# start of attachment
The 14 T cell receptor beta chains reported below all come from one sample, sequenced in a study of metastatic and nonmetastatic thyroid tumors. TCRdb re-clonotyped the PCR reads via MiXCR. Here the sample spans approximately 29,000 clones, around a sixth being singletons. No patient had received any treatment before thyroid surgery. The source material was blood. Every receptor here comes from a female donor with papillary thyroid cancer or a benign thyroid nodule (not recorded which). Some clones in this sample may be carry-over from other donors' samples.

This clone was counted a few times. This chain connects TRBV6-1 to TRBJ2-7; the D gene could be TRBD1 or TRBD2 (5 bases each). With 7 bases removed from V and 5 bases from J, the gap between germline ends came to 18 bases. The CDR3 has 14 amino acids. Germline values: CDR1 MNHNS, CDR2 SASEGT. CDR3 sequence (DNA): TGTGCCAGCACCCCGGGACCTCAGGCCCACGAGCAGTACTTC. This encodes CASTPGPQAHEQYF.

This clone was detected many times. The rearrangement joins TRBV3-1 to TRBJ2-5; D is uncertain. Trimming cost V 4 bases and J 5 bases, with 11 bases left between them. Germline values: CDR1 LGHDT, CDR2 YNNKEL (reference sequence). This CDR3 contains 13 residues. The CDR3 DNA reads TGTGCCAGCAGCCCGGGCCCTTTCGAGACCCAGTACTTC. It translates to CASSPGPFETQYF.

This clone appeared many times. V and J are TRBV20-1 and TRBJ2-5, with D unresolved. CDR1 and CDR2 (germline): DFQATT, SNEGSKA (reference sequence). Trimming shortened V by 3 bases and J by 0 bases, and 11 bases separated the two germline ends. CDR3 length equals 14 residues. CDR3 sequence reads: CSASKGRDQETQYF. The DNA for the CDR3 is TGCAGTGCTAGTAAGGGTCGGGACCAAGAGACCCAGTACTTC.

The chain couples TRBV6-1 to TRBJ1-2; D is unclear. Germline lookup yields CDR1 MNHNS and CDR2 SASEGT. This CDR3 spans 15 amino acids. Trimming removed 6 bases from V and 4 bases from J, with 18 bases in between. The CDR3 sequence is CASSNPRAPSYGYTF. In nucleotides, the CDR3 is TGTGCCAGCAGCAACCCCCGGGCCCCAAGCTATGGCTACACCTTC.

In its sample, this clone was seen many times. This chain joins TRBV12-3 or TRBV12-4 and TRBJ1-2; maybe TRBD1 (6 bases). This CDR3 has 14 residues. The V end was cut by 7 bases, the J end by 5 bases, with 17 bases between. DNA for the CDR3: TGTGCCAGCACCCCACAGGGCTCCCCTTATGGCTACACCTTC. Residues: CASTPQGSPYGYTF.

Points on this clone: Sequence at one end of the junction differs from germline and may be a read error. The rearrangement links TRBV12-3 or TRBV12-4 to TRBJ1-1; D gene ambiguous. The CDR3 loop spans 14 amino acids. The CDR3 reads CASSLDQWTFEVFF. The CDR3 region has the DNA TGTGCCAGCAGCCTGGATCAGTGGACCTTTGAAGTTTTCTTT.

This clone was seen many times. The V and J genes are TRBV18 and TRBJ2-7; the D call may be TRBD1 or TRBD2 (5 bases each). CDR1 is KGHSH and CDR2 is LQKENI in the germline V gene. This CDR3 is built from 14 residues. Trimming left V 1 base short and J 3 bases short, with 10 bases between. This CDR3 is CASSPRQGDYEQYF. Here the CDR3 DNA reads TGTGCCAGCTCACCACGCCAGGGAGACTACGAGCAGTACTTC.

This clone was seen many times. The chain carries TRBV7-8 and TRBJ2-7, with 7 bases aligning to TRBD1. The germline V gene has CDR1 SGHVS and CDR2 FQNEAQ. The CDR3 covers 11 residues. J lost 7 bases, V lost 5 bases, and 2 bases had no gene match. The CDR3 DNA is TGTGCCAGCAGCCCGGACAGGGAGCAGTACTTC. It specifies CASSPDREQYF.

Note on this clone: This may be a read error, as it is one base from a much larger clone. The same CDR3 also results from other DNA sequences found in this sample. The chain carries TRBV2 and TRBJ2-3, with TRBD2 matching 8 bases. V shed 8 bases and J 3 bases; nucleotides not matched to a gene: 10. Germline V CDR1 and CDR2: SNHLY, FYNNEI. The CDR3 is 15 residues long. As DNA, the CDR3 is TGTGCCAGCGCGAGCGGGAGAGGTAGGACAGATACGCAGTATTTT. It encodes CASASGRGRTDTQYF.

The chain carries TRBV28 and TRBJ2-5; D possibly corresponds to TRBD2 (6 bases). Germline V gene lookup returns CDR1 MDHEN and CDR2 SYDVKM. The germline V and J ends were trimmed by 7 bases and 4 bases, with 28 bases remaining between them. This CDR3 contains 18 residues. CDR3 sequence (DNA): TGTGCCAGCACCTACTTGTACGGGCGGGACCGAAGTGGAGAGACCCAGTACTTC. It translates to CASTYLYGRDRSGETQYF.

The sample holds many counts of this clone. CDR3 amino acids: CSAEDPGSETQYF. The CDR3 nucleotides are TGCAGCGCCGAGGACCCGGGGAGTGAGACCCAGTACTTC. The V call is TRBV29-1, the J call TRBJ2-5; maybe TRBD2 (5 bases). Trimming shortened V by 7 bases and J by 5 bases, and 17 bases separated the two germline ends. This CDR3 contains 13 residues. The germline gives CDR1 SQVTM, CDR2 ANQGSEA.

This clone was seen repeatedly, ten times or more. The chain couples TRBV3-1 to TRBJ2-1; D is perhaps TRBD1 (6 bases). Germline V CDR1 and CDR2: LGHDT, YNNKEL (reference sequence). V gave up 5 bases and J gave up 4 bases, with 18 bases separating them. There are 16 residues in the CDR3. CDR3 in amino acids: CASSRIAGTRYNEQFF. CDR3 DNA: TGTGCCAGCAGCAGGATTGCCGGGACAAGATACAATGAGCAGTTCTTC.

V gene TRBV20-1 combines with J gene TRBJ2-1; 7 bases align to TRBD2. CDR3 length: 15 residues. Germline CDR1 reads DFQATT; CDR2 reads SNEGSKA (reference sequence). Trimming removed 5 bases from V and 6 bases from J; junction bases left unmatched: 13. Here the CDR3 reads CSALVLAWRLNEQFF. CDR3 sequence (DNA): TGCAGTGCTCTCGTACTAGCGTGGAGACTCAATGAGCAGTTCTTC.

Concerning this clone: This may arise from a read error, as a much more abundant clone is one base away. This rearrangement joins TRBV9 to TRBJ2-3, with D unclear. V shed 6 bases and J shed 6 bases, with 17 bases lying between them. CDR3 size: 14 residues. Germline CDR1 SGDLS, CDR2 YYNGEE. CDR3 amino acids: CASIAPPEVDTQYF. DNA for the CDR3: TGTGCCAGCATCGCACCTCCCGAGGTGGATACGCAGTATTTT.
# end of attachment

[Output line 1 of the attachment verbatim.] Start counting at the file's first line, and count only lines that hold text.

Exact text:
The 14 T cell receptor beta chains reported below all come from one sample, sequenced in a study of metastatic and nonmetastatic thyroid tumors. TCRdb re-clonotyped the PCR reads via MiXCR. Here the sample spans approximately 29,000 clones, around a sixth being singletons. No patient had received any treatment before thyroid surgery. The source material was blood. Every receptor here comes from a female donor with papillary thyroid cancer or a benign thyroid nodule (not recorded which). Some clones in this sample may be carry-over from other donors' samples.